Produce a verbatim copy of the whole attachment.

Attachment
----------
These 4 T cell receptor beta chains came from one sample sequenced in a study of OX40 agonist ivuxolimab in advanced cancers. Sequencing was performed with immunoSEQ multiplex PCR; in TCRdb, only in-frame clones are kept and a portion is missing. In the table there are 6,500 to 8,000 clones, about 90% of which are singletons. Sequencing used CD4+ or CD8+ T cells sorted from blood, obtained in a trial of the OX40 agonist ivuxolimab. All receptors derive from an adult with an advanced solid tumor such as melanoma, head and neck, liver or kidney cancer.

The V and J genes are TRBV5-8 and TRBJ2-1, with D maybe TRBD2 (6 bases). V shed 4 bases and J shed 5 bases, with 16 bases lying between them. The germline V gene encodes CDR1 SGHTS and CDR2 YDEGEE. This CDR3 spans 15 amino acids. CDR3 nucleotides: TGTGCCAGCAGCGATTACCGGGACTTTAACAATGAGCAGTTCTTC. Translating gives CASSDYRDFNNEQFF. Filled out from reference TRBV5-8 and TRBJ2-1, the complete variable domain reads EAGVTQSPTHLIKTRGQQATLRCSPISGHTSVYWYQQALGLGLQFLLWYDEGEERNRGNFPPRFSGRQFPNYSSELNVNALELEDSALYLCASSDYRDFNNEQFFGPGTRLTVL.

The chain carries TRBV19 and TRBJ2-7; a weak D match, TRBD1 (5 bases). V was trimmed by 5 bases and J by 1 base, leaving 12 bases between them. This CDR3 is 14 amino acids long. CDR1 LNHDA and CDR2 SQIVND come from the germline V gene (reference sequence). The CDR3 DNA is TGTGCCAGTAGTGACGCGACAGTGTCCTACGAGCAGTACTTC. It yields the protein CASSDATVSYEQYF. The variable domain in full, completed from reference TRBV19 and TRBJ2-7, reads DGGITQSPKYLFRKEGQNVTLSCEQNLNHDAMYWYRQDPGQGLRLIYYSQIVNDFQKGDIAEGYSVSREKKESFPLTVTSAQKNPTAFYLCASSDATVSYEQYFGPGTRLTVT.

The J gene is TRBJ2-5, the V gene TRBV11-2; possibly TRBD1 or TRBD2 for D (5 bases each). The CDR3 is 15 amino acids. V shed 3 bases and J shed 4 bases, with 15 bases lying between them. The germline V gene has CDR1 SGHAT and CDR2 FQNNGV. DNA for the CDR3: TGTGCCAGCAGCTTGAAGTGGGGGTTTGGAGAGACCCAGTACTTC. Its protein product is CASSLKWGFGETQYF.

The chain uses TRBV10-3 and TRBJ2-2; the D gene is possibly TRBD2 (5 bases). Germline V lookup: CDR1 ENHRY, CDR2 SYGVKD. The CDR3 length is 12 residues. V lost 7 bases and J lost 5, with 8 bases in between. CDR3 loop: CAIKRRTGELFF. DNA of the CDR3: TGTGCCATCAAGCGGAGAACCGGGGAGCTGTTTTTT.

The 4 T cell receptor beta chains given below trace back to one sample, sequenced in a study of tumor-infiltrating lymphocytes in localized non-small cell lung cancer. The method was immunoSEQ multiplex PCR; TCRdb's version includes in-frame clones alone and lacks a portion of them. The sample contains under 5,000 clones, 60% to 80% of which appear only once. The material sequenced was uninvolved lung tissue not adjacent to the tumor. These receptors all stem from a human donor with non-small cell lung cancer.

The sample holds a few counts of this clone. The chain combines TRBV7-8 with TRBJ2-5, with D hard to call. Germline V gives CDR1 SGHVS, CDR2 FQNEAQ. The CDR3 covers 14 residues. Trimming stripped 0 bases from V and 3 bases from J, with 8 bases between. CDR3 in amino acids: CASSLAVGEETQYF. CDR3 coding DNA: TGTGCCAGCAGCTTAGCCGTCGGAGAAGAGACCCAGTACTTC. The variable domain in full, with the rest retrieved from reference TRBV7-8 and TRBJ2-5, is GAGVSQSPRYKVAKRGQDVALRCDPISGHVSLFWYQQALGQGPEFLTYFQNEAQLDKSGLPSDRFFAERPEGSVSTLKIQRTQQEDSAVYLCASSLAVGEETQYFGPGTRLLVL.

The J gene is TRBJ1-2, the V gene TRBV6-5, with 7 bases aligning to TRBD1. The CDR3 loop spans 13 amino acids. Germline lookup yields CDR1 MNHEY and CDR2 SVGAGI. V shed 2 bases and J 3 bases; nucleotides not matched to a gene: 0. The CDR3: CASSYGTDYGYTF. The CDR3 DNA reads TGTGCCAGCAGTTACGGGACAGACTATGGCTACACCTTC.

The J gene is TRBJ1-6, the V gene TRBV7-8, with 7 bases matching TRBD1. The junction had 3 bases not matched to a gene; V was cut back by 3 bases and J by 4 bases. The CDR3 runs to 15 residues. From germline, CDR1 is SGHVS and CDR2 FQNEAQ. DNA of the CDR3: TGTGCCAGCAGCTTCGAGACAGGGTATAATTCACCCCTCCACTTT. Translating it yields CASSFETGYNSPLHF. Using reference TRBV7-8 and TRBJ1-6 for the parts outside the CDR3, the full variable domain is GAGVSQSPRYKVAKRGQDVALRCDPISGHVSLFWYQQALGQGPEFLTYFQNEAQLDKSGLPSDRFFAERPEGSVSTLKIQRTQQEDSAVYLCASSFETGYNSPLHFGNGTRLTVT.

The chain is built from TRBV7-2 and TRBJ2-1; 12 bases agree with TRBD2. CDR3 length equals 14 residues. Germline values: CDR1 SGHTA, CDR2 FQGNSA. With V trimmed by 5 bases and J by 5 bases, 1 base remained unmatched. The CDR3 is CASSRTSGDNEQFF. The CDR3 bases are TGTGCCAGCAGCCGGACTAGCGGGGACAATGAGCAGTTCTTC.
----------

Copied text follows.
These 4 T cell receptor beta chains came from one sample sequenced in a study of OX40 agonist ivuxolimab in advanced cancers. Sequencing was performed with immunoSEQ multiplex PCR; in TCRdb, only in-frame clones are kept and a portion is missing. In the table there are 6,500 to 8,000 clones, about 90% of which are singletons. Sequencing used CD4+ or CD8+ T cells sorted from blood, obtained in a trial of the OX40 agonist ivuxolimab. All receptors derive from an adult with an advanced solid tumor such as melanoma, head and neck, liver or kidney cancer.

The V and J genes are TRBV5-8 and TRBJ2-1, with D maybe TRBD2 (6 bases). V shed 4 bases and J shed 5 bases, with 16 bases lying between them. The germline V gene encodes CDR1 SGHTS and CDR2 YDEGEE. This CDR3 spans 15 amino acids. CDR3 nucleotides: TGTGCCAGCAGCGATTACCGGGACTTTAACAATGAGCAGTTCTTC. Translating gives CASSDYRDFNNEQFF. Filled out from reference TRBV5-8 and TRBJ2-1, the complete variable domain reads EAGVTQSPTHLIKTRGQQATLRCSPISGHTSVYWYQQALGLGLQFLLWYDEGEERNRGNFPPRFSGRQFPNYSSELNVNALELEDSALYLCASSDYRDFNNEQFFGPGTRLTVL.

The chain carries TRBV19 and TRBJ2-7; a weak D match, TRBD1 (5 bases). V was trimmed by 5 bases and J by 1 base, leaving 12 bases between them. This CDR3 is 14 amino acids long. CDR1 LNHDA and CDR2 SQIVND come from the germline V gene (reference sequence). The CDR3 DNA is TGTGCCAGTAGTGACGCGACAGTGTCCTACGAGCAGTACTTC. It yields the protein CASSDATVSYEQYF. The variable domain in full, completed from reference TRBV19 and TRBJ2-7, reads DGGITQSPKYLFRKEGQNVTLSCEQNLNHDAMYWYRQDPGQGLRLIYYSQIVNDFQKGDIAEGYSVSREKKESFPLTVTSAQKNPTAFYLCASSDATVSYEQYFGPGTRLTVT.

The J gene is TRBJ2-5, the V gene TRBV11-2; possibly TRBD1 or TRBD2 for D (5 bases each). The CDR3 is 15 amino acids. V shed 3 bases and J shed 4 bases, with 15 bases lying between them. The germline V gene has CDR1 SGHAT and CDR2 FQNNGV. DNA for the CDR3: TGTGCCAGCAGCTTGAAGTGGGGGTTTGGAGAGACCCAGTACTTC. Its protein product is CASSLKWGFGETQYF.

The chain uses TRBV10-3 and TRBJ2-2; the D gene is possibly TRBD2 (5 bases). Germline V lookup: CDR1 ENHRY, CDR2 SYGVKD. The CDR3 length is 12 residues. V lost 7 bases and J lost 5, with 8 bases in between. CDR3 loop: CAIKRRTGELFF. DNA of the CDR3: TGTGCCATCAAGCGGAGAACCGGGGAGCTGTTTTTT.

The 4 T cell receptor beta chains given below trace back to one sample, sequenced in a study of tumor-infiltrating lymphocytes in localized non-small cell lung cancer. The method was immunoSEQ multiplex PCR; TCRdb's version includes in-frame clones alone and lacks a portion of them. The sample contains under 5,000 clones, 60% to 80% of which appear only once. The material sequenced was uninvolved lung tissue not adjacent to the tumor. These receptors all stem from a human donor with non-small cell lung cancer.

The sample holds a few counts of this clone. The chain combines TRBV7-8 with TRBJ2-5, with D hard to call. Germline V gives CDR1 SGHVS, CDR2 FQNEAQ. The CDR3 covers 14 residues. Trimming stripped 0 bases from V and 3 bases from J, with 8 bases between. CDR3 in amino acids: CASSLAVGEETQYF. CDR3 coding DNA: TGTGCCAGCAGCTTAGCCGTCGGAGAAGAGACCCAGTACTTC. The variable domain in full, with the rest retrieved from reference TRBV7-8 and TRBJ2-5, is GAGVSQSPRYKVAKRGQDVALRCDPISGHVSLFWYQQALGQGPEFLTYFQNEAQLDKSGLPSDRFFAERPEGSVSTLKIQRTQQEDSAVYLCASSLAVGEETQYFGPGTRLLVL.

The J gene is TRBJ1-2, the V gene TRBV6-5, with 7 bases aligning to TRBD1. The CDR3 loop spans 13 amino acids. Germline lookup yields CDR1 MNHEY and CDR2 SVGAGI. V shed 2 bases and J 3 bases; nucleotides not matched to a gene: 0. The CDR3: CASSYGTDYGYTF. The CDR3 DNA reads TGTGCCAGCAGTTACGGGACAGACTATGGCTACACCTTC.

The J gene is TRBJ1-6, the V gene TRBV7-8, with 7 bases matching TRBD1. The junction had 3 bases not matched to a gene; V was cut back by 3 bases and J by 4 bases. The CDR3 runs to 15 residues. From germline, CDR1 is SGHVS and CDR2 FQNEAQ. DNA of the CDR3: TGTGCCAGCAGCTTCGAGACAGGGTATAATTCACCCCTCCACTTT. Translating it yields CASSFETGYNSPLHF. Using reference TRBV7-8 and TRBJ1-6 for the parts outside the CDR3, the full variable domain is GAGVSQSPRYKVAKRGQDVALRCDPISGHVSLFWYQQALGQGPEFLTYFQNEAQLDKSGLPSDRFFAERPEGSVSTLKIQRTQQEDSAVYLCASSFETGYNSPLHFGNGTRLTVT.

The chain is built from TRBV7-2 and TRBJ2-1; 12 bases agree with TRBD2. CDR3 length equals 14 residues. Germline values: CDR1 SGHTA, CDR2 FQGNSA. With V trimmed by 5 bases and J by 5 bases, 1 base remained unmatched. The CDR3 is CASSRTSGDNEQFF. The CDR3 bases are TGTGCCAGCAGCCGGACTAGCGGGGACAATGAGCAGTTCTTC.